Years ago I read a quote—by St. Gregory the Great or St. Jerome, I think—on how intellectual work is physically exhausting. Who said that and in what work?

  • With so many self-answered questions, I am waiting for a response!
    – Ken Graham
    Aug 16 at 19:49

It was actually a marginal note at the end of a manuscript of St. Gregory the Great's Moralia in Job by 10th century copyist Florentius of Valeránica:

Because one who does not know how to write thinks it no labor, I will describe it for you, if you want to know how great the burden of writing: it mists the eyes, it curves the back, it breaks the belly and the ribs, it fills the kidneys with pain, and the body with all kinds of suffering. … As the last port is sweet to the sailor, so the last line to the scribe.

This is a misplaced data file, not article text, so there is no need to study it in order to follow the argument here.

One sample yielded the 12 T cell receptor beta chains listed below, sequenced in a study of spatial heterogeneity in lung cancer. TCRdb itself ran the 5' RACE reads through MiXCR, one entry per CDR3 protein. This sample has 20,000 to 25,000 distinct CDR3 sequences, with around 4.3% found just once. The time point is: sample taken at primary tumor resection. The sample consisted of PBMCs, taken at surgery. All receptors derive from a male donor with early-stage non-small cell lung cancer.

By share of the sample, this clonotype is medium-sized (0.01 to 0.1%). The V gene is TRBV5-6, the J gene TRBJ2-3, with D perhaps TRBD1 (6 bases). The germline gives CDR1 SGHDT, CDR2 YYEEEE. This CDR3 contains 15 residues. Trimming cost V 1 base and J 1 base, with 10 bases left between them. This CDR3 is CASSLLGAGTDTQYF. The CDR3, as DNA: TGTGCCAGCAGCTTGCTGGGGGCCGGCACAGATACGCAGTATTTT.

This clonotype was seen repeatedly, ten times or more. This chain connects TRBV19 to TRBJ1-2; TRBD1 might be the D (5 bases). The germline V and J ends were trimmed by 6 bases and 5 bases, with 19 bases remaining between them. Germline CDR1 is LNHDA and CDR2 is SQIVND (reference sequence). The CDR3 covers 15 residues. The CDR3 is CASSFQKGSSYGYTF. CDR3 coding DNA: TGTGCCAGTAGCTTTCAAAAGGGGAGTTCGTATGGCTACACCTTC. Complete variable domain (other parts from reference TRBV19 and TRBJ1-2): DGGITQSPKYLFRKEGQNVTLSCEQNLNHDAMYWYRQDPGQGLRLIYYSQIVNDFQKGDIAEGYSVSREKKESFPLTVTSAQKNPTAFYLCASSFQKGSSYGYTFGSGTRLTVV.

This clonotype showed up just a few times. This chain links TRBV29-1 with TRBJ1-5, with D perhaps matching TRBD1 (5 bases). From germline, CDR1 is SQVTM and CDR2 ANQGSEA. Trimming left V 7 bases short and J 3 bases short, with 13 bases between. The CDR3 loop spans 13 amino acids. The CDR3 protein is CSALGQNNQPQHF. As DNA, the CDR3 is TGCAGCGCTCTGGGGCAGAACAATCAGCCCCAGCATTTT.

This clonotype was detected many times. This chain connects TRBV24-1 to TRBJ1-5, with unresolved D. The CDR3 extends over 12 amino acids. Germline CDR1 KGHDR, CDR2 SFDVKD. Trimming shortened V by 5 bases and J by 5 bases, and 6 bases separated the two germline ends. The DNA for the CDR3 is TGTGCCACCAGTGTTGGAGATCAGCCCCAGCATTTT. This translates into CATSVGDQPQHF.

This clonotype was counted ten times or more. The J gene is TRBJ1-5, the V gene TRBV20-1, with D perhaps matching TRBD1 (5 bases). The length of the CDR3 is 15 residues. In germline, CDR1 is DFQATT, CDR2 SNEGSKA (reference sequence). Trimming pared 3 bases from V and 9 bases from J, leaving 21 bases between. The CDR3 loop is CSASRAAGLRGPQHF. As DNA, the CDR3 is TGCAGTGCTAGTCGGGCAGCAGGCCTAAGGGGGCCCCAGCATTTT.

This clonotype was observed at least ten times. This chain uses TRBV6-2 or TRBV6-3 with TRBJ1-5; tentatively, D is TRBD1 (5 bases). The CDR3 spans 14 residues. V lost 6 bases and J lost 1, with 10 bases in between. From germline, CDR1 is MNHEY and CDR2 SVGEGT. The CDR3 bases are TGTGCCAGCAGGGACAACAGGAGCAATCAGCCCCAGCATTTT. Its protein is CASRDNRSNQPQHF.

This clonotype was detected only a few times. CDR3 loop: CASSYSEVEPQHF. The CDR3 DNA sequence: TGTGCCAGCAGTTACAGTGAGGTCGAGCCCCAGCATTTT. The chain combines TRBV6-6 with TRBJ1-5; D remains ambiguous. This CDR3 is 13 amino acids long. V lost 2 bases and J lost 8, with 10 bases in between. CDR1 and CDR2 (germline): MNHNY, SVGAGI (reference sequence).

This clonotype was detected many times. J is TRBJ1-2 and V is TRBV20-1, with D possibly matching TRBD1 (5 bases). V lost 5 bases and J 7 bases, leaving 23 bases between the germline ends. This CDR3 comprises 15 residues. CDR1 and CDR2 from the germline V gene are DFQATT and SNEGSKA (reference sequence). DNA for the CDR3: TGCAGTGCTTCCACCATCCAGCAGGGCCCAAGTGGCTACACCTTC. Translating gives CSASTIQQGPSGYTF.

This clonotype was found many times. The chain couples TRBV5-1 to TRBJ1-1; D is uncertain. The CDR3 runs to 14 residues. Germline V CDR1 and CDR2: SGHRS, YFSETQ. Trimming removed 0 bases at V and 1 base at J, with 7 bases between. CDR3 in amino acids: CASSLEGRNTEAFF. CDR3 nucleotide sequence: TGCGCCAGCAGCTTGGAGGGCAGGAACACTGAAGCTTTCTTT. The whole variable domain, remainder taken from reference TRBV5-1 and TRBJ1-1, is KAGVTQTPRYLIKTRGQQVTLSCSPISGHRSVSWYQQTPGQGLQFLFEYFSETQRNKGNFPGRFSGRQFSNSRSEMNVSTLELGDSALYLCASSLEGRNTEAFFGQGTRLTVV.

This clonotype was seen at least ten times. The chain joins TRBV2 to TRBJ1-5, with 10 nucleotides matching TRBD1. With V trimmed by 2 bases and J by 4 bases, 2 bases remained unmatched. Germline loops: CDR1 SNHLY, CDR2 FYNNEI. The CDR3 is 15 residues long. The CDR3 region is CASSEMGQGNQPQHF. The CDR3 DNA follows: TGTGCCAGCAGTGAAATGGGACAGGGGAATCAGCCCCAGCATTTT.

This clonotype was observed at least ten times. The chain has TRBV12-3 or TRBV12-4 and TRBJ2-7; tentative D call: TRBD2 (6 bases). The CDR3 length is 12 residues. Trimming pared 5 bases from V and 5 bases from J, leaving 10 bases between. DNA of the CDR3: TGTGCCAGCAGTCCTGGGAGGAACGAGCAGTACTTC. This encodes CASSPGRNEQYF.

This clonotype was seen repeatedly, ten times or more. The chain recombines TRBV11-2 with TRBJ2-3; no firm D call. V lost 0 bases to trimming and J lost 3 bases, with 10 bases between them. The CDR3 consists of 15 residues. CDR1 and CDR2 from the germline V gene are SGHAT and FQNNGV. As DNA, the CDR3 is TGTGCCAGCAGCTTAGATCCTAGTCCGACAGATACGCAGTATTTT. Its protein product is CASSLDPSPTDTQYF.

—John Willinsky, The Intellectual Properties of Learning: A Prehistory From Saint Jerome to John Locke, p. 40, quote from Introduction to Manuscript Studies p. 23, from Madrid Biblioteca Nacional MS 80.

Also, St. Thomas Aquinas, Summa Theologica II-II q. 188 a. 5 co.:

…the toil that study entails according to Ecclus. 31:1, "Watching for riches consumeth the flesh."

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